She has never had the notoriety or instant recognition among the public that other puppeteers like Jim Henson or Fred Rogers have known, yet she is a world class, international award winning, puppeteer that ran her own theater here in Pittsburgh for years.
The purpose of this mural was to introduce Margo Lovelace and her legacy to those of us who were unfamiliar with her, and to bring back the childhood memories for those who experienced her shows first hand.
Margo Lovelace Visser began her lifelong relationship with puppets in 1949. She traveled the world studying and acquiring a diverse collection of masks and puppets of every style. In 1957 she opened a studio in East Liberty, but it wasn't until 1964 that she converted a garage in a house on Ellsworth Ave into the Lovelace Marionette Theatre Company (LMT Co) – the country’s first privately owned puppet theater. Over the years the LMT Co not only entertained local children with both classic and original stories, but they also trained and apprenticed them through schools and workshops.
In the late 70’s they moved to the Carnegie Museum of Art theater. There was also a three week engagement at the Smithsonian. When she donated her collection to the Pittsburgh Children’s Museum in 1985, the 284 puppets represented 35 cultures.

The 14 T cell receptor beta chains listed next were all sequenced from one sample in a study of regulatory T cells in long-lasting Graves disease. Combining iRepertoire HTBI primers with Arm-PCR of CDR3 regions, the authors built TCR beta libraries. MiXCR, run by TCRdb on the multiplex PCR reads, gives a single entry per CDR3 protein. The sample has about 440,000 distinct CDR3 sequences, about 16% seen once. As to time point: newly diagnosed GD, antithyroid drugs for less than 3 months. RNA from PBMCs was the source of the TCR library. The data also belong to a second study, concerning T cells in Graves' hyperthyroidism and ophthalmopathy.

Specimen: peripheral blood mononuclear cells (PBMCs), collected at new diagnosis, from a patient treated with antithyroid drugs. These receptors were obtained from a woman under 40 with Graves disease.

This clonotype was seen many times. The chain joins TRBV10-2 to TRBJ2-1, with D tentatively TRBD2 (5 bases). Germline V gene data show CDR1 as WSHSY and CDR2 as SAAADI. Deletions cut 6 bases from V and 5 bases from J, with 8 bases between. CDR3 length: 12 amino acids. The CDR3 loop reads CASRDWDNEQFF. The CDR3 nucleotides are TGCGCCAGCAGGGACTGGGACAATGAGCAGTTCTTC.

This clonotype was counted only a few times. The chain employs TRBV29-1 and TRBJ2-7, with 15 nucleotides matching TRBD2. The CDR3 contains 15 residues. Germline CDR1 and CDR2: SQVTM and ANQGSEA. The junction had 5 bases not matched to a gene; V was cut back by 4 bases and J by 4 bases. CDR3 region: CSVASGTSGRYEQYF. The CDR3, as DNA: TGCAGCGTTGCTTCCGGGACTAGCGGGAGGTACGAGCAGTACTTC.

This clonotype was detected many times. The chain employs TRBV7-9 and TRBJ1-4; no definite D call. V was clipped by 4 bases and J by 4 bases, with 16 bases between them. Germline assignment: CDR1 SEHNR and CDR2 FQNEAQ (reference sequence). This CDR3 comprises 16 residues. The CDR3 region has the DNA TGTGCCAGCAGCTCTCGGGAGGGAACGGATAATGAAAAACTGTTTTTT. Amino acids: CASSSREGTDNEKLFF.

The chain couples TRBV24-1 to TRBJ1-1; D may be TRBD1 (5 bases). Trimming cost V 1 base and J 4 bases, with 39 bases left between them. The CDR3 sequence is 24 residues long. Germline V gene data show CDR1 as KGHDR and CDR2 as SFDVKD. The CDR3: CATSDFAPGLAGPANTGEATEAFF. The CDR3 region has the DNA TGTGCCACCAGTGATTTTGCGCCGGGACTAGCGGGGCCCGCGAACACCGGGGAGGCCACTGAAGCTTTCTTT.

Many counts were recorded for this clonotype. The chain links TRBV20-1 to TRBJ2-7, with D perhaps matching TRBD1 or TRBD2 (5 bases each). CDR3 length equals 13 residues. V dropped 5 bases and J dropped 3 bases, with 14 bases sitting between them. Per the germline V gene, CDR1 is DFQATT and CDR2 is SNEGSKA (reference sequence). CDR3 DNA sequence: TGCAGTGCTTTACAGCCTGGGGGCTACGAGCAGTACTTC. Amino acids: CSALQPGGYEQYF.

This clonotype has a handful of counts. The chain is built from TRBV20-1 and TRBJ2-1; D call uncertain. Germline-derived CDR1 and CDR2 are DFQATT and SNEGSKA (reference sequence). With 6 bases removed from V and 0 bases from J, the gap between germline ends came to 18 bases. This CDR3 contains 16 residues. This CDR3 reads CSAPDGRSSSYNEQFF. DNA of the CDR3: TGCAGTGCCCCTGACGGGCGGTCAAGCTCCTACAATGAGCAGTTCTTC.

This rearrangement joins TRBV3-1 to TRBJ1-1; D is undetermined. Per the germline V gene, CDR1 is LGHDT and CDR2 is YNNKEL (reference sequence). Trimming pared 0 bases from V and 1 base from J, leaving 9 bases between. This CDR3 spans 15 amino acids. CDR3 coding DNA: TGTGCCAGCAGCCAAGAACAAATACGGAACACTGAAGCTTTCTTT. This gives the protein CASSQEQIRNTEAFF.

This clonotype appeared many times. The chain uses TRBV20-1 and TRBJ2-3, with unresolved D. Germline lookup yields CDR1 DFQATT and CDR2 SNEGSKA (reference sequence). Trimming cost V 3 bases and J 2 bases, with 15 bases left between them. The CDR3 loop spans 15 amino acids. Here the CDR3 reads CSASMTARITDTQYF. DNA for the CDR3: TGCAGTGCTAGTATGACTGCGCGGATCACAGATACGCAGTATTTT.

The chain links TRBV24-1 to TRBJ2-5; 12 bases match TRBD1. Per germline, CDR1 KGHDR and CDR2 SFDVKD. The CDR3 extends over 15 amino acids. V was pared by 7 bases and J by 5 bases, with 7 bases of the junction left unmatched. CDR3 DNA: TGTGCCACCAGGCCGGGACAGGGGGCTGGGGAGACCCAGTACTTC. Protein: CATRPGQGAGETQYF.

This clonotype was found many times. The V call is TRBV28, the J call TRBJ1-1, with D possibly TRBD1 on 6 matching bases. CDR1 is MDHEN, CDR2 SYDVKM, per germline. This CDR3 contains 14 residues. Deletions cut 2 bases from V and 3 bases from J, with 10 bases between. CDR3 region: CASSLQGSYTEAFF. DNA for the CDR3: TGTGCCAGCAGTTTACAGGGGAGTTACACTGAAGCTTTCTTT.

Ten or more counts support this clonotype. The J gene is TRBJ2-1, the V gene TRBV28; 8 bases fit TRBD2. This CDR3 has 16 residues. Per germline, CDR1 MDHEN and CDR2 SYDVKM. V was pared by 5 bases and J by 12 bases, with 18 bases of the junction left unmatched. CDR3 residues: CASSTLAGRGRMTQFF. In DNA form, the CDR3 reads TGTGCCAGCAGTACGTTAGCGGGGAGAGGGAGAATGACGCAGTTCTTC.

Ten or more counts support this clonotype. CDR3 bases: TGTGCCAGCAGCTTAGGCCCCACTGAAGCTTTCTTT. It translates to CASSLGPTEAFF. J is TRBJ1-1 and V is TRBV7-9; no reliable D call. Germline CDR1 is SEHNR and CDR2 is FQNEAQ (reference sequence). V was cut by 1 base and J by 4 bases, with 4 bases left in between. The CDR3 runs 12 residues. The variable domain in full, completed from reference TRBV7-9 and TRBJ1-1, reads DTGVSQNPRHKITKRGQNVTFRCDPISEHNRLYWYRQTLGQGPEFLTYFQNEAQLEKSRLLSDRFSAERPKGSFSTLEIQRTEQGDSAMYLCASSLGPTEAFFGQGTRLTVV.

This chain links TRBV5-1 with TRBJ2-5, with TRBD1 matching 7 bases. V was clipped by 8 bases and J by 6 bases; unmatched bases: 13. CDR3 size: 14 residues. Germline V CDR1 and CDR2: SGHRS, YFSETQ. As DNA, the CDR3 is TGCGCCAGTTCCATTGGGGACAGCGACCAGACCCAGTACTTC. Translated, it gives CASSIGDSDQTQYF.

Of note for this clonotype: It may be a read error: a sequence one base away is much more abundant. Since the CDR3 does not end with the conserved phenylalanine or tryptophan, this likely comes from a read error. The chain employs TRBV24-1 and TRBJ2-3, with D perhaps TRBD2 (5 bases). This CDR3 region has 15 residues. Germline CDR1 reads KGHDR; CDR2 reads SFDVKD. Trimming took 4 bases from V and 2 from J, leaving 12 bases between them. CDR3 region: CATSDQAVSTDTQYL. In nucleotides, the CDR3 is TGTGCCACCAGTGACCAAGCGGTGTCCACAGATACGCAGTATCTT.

We stopped by the Children’s Museum to see some of those puppets. We did not see the ones depicted in this mural, but we thought you might like having a taste of what else is in the collection anyway. Not all of the puppets at the museum are from the Margo Lovelace collection. Many of them are not identified one way or the other, but we've included a sampling of what was on display here. You can visit the museum to see more.
Salvador, German hand puppet.
Karagoz, Turkish shadow puppet.
Mexican Judas Figure
Minister Wu from Nightingale.
Puss in Boots
Red Riding Hood
Scandanavian hand puppet of a princess.
Below are some of the ones that were not labeled. We don’t know if they were from the Lovelace collection or not.